The Committee heard testimony that organized crime organizations are generally active within the ports. Law enforcement officials related their concerns about the degree of infiltration of these organizations. Neither the police nor the Port Authorities could give the Committee statistics outlining the value of containers and merchandise stolen at any of the ports. Claims are made to hundreds of insurance companies, but these thefts are often not reported to any centralized policing agency that could put together an accurate statistical picture of the scope of the problem. Police at the Port of Vancouver estimated that the $4 million a year spent on policing and security at the Port represents a fraction of one percent of the proceeds of crime.  They noted the enormous loss of tax revenue in this regard.

Customs officers told the Committee that criminals can make whole containers disappear as they are being unloaded from the ships, either arranging to have them smuggled directly out of the port or hiding them on port property for later looting.  We heard testimony that inspectors rarely work alone because of the danger that something will happen to them. Containers had been known to be suspended over their vehicles during an inspection, to be “accidentally” dropped close to inspectors – a brutal warning that their lives are at risk.

Statistics presented to the Committee showed that an extraordinarily large percentage of port employees have criminal records. Police and other officials expressed concern that these people had chosen to work at ports because such employment presents opportunities for further criminal activity.

The implications of this lack of control of criminal activity at Canadian ports are clear. The Committee concluded that where organized crime flourishes, it does so because activities at any given port are beyond the control of the authorities in charge of the port.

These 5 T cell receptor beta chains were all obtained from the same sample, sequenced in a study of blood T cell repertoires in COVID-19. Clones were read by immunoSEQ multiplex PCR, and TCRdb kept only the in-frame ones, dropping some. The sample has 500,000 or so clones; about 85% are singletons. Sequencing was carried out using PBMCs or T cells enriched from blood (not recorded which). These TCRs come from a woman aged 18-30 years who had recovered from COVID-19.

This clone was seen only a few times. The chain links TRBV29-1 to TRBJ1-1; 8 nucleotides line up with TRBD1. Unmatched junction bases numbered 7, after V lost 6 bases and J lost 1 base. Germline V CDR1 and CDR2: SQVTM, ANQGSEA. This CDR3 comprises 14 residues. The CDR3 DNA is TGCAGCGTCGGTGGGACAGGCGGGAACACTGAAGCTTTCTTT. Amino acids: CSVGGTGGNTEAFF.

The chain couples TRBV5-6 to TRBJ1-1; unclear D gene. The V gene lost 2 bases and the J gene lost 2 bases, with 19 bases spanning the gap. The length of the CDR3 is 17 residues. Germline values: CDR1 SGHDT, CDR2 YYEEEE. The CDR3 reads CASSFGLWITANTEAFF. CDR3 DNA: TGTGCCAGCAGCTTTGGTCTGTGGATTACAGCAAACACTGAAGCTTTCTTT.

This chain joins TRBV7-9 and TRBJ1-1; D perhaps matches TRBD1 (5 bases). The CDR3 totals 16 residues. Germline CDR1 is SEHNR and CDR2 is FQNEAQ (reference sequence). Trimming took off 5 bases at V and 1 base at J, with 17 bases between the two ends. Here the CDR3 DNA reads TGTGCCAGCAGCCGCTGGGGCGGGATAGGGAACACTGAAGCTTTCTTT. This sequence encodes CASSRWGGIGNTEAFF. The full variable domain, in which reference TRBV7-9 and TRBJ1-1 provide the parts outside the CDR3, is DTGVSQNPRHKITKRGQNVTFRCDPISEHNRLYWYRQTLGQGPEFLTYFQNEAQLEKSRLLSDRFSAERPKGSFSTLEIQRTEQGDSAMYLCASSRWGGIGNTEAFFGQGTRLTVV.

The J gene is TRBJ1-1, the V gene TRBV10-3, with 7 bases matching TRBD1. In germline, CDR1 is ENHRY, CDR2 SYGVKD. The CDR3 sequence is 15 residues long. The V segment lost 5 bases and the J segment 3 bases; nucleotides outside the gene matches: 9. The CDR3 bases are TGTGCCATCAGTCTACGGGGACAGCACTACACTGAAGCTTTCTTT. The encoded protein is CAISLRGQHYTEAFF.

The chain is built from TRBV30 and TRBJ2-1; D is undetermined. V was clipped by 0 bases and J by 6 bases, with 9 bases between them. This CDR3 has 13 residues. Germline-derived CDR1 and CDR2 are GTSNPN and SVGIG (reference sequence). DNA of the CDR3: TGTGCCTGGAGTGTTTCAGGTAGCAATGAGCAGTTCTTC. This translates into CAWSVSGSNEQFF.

Clearly, this lack of control creates fertile ground for terrorist activity, including covert immigration, and potentially the covert importation and shipment of weapons and other agents of mass destruction.

The Committee was presented evidence of clear-cut security lapses, such as the lack of adequate fencing and the absence of either effective pass systems or comprehensive background checks on people who work at Canadian ports or have access to them.

The Committee concluded that these lapses create national security problems, and must be addressed both in the interests of the economic viability of the ports themselves, and the security of Canadians and their North American neighbours.

The paramount concern of the Committee is the safety of Canadians.  It is also concerned that there will be an inevitable and potentially debilitating economic impact on Canadian ports if U.S. border officials conclude that they are not secure.  The U.S. government is likely to restrict container traffic from ports with reputations for criminal activity and the consequent potential for serious security breaches.  When we raised this issue with members of the U.S. Congress, they admitted that many of their ports also had a major problem with organized crime, which they must address.

It is clear to the Committee that the attacks of September 11 on the United States have launched a major re-evaluation of the vulnerability of ports of entry into the United States and throughout the world. The Committee believes that significant enhancement of Canada’s ports security is not only necessary, but inevitable, and the sooner the process begins, the better for Canada’s economy and Canada’s security.